Facebook quietly filed a proxy statement with the SEC this week that seeks to clarify what happens to the company in a post-Mark Zuckerberg world. A key part of that plan: Zuck's descendants cannot inherit the power to control Facebook. They're in America, after all. Image: Getty
The proposal will get its day in kangaroo court of sorts on June 20 when shareholders will vote on whether or not to ensure that Facebook will not become a monarchy. But since Zuckerberg controls 60 per cent of the voting power, it's not exactly a democratic process. Nevertheless, the company is firm in its commitment to eschewing a dynastic future for Facebook.
"Under the Current Certificate, Mr. Zuckerberg would be able to pass along his shares [...] to his descendants after his death, thus leading to potential multi-generational majority voting control of the company," the Facebook board wrote in the statement. "These new terms thus ensure that we will not remain a founder-controlled company after we cease to be a founder-led company."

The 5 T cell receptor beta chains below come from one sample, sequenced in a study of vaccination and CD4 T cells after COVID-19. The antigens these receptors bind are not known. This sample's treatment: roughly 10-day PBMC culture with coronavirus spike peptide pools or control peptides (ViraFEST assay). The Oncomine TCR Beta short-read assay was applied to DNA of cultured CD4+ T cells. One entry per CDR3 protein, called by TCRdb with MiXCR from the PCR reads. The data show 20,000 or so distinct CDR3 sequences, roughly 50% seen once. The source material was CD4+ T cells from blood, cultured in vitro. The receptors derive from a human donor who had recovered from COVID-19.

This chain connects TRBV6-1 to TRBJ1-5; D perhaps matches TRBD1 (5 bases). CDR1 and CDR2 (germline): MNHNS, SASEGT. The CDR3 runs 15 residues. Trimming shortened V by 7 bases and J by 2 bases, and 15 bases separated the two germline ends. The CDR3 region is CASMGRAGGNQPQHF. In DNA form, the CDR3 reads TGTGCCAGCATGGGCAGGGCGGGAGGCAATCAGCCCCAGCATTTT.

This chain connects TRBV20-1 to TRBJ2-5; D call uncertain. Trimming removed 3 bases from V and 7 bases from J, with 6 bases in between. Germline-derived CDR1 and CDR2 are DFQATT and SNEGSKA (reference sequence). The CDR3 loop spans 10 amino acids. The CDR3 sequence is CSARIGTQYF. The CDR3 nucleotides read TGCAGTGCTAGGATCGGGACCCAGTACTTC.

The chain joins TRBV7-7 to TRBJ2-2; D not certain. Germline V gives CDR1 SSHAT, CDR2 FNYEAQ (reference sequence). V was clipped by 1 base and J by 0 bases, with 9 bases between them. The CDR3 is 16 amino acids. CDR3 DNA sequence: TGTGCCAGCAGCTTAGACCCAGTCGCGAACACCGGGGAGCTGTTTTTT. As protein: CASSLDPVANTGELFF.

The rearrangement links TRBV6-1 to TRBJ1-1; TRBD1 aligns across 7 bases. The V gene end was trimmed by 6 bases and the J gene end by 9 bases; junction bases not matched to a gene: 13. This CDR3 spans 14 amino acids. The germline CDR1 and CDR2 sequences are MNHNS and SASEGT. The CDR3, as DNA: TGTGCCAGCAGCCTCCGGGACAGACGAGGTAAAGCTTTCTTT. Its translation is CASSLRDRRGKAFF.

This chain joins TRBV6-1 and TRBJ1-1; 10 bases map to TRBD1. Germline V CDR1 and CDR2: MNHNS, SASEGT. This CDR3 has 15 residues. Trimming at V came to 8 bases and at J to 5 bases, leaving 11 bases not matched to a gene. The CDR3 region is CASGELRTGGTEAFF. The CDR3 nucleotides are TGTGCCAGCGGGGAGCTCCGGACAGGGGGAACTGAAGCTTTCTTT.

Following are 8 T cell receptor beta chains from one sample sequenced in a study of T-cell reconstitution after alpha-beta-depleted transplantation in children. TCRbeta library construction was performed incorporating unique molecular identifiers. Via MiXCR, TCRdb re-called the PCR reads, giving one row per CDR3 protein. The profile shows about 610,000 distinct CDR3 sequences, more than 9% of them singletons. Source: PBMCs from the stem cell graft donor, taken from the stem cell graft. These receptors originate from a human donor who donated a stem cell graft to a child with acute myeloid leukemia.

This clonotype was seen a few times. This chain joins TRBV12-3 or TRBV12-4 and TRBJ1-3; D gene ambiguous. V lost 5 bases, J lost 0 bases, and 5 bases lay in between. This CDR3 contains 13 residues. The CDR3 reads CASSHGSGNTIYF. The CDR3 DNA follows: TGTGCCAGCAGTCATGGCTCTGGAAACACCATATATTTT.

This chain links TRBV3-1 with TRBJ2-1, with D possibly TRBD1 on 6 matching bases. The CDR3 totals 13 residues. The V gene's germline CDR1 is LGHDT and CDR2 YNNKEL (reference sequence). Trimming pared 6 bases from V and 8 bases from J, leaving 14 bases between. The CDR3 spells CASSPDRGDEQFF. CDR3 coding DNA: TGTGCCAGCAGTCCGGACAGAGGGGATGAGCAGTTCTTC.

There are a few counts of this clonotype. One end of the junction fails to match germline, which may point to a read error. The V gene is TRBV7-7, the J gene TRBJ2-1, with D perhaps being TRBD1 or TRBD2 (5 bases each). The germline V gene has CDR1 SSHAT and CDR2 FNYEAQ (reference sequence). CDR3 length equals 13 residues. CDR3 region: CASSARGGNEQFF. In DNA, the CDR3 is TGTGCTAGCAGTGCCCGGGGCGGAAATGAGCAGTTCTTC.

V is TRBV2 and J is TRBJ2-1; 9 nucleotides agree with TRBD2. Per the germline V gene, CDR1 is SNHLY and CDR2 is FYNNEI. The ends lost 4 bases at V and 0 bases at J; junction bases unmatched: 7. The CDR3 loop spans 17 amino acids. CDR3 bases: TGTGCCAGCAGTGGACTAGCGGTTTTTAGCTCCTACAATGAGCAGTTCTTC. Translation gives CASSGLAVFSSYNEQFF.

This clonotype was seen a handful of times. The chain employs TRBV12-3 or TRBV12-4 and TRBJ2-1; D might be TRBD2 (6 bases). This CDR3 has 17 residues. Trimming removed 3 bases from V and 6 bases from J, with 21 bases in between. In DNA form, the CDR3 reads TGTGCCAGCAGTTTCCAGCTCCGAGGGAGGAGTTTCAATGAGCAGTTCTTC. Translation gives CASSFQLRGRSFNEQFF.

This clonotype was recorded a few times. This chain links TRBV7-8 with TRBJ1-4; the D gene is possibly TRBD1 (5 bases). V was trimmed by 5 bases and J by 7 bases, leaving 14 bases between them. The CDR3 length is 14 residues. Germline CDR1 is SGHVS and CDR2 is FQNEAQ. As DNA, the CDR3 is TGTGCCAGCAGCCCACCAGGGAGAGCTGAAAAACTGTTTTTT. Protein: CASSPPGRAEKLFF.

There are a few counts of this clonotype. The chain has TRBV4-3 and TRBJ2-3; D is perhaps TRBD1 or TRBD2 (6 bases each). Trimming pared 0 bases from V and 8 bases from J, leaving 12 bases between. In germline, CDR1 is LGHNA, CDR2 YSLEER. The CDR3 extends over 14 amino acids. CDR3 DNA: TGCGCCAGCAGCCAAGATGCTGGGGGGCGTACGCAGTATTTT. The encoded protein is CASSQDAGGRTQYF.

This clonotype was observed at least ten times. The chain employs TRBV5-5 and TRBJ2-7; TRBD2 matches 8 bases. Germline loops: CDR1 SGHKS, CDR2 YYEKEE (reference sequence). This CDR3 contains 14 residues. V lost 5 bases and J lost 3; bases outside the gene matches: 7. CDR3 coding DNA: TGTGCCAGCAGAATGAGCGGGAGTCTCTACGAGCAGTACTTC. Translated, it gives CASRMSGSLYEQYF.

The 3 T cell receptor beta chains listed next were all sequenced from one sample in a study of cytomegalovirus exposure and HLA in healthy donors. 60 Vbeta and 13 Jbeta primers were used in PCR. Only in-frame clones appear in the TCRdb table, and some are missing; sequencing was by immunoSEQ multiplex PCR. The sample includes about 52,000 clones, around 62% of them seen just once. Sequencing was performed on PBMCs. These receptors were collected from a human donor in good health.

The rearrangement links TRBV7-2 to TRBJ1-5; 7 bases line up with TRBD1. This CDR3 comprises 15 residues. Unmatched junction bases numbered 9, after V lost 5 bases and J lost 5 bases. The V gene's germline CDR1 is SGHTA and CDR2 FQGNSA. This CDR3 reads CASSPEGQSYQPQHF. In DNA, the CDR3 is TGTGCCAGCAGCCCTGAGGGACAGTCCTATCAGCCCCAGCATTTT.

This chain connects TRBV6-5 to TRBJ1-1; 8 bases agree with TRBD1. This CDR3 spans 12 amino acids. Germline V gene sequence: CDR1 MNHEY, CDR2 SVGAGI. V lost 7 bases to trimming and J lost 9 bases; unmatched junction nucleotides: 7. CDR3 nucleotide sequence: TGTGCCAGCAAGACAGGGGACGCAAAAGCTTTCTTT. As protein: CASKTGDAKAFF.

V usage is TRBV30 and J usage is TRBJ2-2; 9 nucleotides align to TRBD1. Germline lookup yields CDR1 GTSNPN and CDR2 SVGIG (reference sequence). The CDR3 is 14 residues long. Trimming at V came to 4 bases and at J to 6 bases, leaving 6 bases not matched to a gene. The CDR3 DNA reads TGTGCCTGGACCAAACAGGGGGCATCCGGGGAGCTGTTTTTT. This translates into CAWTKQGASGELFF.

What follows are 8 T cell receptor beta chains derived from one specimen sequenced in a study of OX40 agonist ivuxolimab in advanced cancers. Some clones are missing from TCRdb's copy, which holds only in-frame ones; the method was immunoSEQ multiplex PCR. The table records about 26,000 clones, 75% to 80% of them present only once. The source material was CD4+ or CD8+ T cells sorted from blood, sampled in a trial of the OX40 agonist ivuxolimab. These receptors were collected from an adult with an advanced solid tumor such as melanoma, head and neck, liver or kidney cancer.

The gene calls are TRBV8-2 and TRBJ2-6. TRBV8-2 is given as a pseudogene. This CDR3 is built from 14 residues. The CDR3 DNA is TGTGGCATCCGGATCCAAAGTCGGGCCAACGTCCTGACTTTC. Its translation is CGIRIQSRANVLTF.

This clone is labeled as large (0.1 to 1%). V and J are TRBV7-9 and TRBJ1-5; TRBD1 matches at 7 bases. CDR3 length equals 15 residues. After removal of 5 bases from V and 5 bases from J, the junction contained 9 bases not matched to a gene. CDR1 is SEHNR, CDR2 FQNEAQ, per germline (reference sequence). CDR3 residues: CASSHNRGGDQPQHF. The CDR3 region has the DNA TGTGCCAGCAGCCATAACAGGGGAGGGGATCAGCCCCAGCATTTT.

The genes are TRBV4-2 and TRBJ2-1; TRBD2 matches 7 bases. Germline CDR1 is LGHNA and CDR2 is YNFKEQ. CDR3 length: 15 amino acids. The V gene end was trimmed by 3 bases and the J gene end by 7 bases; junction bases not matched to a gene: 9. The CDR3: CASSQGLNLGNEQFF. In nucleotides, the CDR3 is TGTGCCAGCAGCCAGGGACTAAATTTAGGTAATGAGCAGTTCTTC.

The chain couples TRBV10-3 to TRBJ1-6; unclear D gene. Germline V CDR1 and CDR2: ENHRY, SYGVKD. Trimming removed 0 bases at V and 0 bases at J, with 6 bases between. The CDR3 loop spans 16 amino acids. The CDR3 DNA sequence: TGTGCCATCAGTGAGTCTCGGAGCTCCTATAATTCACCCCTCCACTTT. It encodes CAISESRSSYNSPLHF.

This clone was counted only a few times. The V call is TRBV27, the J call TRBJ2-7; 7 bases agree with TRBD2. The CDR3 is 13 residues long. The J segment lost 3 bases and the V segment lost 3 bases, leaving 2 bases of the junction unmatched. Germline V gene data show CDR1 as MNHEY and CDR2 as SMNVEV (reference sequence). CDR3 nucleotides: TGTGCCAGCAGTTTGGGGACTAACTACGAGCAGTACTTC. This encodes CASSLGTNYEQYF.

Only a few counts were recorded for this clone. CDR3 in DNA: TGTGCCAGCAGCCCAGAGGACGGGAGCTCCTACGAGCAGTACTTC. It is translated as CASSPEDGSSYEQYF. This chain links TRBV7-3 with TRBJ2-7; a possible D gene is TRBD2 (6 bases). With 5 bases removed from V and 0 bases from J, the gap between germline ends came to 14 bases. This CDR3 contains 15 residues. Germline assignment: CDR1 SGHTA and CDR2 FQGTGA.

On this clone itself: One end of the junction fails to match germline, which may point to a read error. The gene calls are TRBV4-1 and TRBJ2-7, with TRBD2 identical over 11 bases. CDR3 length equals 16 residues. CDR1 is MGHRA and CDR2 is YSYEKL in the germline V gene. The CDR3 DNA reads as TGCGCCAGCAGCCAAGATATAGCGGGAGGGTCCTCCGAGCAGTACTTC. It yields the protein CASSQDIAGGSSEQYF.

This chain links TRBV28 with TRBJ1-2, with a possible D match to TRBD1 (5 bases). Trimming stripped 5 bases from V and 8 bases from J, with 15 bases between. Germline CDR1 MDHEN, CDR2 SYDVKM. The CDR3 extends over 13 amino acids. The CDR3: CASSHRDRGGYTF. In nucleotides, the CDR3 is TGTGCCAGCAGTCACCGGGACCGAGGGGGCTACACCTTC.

But it's more complicated than that. It appears that part of the board's motivation is to ensure that Facebook can recruit an excellent chief executive if Zuckerberg ever left the role. After all, no great CEO wants to work for a king. The contingency plan also relates to Facebook's plan to create a new type of non-voting stock that will apparently make it easier for Zuck to fund his fluffy philanthrocapitalist initiative.
This is all just Wall Street speak for a massive tech company preparing to become even more massive. It's a shame that Mark's daughter Maxima will probably never be the princess of Facebook, though. Just imagine that Disney-Oculus VR biopic partnership potential.